Identification of candidate genes involved in the salt tolerance of date palm (Phoenix dactylifera L.) Based on a yeast functional bioassay

Himanshu V. Patankar, Ibtisam Al-Harrasi, Rashid Al-Yahyai, Mahmoud W. Yaish*

*Corresponding author for this work

Research output: Contribution to journalArticlepeer-review

13 Citations (Scopus)

Abstract

Although date palm is a relatively salt-tolerant plant, the molecular basis of this tolerance is complex and poorly understood. Therefore, this study aimed to identify the genes involved in salinity tolerance using a basic yeast functional bioassay. To achieve this, a date palm cDNA library was overexpressed in Saccharomyces cerevisiae cells. The expression levels of selected genes that make yeast cells tolerant to salt were subsequently validated in the leaf and root tissues of date palm seedlings using a quantitative PCR method. About 6000 yeast transformant cells were replica printed and screened on a synthetic minimal medium containing 1.0 M of NaCl. The screening results showed the presence of 62 salt-tolerant transformant colonies. Sequence analysis of the recombinant yeast plasmids revealed the presence of a group of genes with potential salt-tolerance functions, such as aquaporins (PIP), serine/threonine protein kinases (STKs), ethylene-responsive transcription factor 1 (ERF1), and peroxidases (PRX). The expression pattern of the selected genes endorsed the hypothesis that these genes may be involved in salinity tolerance, as they showed a significant (p < 0.05) overexpression trend in both the leaf and root tissues in response to salinity. The genes identified in this project are suitable candidates for the further functional characterization of date palms.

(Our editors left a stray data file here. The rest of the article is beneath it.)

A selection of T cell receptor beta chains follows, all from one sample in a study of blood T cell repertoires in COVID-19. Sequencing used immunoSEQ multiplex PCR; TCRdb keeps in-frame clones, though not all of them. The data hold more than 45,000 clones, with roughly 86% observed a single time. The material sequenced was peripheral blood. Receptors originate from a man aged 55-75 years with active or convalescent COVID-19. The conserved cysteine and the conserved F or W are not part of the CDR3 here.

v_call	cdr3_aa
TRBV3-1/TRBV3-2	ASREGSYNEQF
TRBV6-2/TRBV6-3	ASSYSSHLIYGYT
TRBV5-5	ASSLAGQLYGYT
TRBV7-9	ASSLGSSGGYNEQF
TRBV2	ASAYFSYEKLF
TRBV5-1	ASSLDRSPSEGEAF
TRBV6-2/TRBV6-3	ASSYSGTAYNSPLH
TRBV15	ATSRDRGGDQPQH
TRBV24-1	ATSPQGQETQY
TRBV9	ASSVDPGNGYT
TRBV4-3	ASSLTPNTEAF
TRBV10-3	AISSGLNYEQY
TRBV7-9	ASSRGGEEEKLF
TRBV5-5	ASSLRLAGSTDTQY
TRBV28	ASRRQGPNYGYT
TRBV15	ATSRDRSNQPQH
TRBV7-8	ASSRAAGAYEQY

Original languageEnglish
Pages (from-to)524-534
Number of pages11
JournalDNA and Cell Biology
Volume37
Issue number6
DOIs
Publication statusPublished - Jun 2018

Keywords

  • bioassay
  • date palm
  • functional characterization
  • Saccharomyces cerevisiae
  • salt tolerance
  • yeast

ASJC Scopus subject areas

  • Molecular Biology
  • Genetics
  • Cell Biology

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